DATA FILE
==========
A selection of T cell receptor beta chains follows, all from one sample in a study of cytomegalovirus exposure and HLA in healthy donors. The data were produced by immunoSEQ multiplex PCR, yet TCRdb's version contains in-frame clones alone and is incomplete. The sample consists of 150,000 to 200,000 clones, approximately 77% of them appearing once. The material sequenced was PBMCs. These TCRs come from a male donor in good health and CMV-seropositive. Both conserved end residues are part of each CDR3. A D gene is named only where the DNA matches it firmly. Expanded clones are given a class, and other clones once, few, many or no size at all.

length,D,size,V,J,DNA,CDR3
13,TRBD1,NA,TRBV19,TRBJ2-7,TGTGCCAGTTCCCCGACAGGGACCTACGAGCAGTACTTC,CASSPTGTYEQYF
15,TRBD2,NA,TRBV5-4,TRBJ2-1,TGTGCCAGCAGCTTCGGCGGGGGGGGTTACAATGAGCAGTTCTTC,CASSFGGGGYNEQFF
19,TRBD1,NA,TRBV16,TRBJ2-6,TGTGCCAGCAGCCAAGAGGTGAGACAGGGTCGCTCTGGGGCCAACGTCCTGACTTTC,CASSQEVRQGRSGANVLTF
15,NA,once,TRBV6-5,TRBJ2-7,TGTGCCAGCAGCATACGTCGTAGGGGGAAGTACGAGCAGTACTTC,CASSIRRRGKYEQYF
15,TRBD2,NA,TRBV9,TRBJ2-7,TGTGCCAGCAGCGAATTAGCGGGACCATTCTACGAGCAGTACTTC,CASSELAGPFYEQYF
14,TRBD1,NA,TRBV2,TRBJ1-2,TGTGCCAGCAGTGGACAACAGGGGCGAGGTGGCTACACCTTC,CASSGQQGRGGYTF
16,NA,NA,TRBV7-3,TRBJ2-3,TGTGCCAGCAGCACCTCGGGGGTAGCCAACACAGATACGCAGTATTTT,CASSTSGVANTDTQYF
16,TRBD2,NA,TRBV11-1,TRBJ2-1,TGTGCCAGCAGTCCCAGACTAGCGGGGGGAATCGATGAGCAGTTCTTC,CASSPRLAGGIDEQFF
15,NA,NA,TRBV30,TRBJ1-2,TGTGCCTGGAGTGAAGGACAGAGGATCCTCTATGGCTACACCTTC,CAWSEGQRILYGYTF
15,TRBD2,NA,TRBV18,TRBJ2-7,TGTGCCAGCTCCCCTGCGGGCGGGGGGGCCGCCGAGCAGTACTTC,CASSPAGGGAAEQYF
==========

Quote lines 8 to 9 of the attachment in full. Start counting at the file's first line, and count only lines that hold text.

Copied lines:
14,TRBD1,NA,TRBV2,TRBJ1-2,TGTGCCAGCAGTGGACAACAGGGGCGAGGTGGCTACACCTTC,CASSGQQGRGGYTF
16,NA,NA,TRBV7-3,TRBJ2-3,TGTGCCAGCAGCACCTCGGGGGTAGCCAACACAGATACGCAGTATTTT,CASSTSGVANTDTQYF